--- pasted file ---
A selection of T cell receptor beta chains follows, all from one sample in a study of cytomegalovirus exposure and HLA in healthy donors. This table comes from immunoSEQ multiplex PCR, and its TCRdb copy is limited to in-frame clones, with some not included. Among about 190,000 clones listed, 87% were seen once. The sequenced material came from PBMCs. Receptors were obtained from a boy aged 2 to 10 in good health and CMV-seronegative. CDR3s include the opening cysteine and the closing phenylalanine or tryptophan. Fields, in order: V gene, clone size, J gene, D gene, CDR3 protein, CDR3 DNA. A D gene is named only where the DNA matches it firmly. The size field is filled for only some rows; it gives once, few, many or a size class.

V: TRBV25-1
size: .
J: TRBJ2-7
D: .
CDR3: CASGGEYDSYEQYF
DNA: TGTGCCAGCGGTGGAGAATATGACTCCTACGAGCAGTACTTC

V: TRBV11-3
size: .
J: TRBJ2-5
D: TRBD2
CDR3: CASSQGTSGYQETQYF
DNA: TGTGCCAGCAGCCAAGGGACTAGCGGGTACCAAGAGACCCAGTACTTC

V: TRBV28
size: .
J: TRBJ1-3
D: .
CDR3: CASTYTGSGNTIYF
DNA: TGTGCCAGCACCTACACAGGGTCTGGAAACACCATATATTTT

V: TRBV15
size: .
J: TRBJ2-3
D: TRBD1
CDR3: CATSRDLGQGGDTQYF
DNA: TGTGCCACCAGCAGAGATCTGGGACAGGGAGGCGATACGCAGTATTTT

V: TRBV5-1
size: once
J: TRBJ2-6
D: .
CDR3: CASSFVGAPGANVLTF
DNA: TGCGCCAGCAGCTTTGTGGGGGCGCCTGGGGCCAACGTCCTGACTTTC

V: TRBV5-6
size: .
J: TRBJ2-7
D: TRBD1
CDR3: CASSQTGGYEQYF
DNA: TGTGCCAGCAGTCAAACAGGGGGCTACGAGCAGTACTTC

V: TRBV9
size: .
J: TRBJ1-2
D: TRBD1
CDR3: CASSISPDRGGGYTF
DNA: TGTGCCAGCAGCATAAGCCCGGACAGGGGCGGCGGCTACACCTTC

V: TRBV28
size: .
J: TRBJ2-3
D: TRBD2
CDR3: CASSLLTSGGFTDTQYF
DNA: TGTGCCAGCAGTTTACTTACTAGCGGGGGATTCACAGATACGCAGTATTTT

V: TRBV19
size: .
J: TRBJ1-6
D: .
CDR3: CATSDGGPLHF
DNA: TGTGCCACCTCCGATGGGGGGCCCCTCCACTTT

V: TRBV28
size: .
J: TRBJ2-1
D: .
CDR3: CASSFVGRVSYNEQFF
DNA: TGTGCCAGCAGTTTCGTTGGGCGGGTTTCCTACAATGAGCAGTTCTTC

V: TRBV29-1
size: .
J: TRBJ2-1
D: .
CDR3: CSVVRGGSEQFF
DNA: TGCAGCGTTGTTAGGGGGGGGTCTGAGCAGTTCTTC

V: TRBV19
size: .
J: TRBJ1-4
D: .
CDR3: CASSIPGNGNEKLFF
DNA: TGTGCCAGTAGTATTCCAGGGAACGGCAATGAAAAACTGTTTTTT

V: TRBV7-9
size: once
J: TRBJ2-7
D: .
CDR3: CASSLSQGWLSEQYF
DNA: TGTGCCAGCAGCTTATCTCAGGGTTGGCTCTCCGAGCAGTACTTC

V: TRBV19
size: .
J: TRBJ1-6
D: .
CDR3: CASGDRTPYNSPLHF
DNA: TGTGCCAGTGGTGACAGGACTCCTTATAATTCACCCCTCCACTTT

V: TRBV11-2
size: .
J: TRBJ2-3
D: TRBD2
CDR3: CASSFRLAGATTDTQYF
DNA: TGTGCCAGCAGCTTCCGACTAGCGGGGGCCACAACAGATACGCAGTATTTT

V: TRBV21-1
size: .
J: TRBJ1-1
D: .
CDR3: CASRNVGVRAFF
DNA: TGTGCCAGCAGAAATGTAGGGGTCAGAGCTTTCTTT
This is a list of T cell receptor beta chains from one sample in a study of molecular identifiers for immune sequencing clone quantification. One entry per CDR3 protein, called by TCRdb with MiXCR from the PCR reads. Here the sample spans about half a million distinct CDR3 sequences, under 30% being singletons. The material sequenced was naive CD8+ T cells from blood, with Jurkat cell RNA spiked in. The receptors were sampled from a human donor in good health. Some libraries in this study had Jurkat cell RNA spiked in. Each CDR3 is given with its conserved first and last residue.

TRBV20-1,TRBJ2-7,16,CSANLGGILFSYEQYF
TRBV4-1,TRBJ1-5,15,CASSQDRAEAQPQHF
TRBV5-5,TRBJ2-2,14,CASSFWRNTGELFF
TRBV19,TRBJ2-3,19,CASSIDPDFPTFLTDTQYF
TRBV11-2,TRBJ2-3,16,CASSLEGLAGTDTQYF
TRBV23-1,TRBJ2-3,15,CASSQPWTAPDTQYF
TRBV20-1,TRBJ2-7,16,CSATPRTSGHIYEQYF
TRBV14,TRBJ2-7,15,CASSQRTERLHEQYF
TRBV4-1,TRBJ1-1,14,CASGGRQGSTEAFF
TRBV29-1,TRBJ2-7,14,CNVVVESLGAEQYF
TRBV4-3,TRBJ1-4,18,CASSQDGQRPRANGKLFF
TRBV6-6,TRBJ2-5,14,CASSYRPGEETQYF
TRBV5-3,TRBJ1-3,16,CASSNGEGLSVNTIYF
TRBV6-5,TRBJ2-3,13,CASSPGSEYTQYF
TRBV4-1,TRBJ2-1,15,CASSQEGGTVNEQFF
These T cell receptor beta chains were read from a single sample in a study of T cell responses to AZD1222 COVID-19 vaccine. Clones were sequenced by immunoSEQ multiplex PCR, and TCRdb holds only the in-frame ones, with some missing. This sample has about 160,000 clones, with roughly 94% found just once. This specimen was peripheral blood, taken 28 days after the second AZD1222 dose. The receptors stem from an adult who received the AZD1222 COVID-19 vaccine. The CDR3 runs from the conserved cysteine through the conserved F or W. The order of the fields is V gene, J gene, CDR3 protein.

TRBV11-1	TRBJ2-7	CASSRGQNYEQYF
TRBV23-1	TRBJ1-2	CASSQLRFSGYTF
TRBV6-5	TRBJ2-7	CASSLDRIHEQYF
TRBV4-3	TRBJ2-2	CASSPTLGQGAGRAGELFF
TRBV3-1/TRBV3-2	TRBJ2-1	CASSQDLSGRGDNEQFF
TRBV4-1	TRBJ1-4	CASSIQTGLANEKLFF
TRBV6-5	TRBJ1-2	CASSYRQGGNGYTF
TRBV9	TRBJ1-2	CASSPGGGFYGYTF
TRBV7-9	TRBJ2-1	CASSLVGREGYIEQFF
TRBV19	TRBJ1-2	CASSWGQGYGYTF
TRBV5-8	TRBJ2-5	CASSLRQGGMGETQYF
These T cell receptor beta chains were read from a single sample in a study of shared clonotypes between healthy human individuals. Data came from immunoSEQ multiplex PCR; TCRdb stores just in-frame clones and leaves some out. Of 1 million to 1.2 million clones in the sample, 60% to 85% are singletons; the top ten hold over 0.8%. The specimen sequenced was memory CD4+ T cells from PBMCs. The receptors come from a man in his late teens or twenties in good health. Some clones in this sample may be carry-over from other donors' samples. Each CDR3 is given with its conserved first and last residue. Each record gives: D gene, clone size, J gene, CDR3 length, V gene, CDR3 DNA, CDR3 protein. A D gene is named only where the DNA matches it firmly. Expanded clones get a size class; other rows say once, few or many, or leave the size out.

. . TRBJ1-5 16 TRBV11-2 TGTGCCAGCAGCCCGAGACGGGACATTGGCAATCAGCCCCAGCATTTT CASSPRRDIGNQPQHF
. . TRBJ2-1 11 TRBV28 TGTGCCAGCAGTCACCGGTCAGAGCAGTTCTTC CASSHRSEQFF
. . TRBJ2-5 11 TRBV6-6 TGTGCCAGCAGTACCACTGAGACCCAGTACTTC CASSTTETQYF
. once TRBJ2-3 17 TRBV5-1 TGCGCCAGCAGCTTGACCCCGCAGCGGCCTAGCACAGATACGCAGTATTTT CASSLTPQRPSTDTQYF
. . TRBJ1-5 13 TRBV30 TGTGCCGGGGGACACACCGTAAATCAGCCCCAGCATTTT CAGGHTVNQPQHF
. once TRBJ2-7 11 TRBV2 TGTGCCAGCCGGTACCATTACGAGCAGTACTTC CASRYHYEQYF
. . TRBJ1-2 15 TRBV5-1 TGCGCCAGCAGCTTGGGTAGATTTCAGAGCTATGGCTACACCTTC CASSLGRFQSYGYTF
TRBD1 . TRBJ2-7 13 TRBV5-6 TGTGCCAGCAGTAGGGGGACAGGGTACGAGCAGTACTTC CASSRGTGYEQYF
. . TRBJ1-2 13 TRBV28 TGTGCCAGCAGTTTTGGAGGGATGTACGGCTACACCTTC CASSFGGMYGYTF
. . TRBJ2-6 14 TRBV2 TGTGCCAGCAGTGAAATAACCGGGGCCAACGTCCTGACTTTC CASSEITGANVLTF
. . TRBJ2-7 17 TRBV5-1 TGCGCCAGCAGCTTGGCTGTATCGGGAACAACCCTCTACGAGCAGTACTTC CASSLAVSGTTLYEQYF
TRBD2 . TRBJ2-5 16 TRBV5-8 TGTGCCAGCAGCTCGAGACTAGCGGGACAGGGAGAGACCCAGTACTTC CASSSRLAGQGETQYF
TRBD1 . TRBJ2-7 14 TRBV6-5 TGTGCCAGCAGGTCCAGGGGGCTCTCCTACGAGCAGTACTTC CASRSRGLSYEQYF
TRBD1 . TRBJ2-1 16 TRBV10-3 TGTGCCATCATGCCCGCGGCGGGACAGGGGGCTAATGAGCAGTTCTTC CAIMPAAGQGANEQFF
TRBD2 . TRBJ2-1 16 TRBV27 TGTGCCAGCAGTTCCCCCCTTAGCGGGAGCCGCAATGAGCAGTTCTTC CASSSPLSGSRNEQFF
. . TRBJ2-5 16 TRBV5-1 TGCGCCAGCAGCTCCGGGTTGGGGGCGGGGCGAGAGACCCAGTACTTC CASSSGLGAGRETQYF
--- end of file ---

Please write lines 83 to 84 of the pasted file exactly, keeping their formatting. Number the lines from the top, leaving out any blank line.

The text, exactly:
D: .
CDR3: CASGDRTPYNSPLHF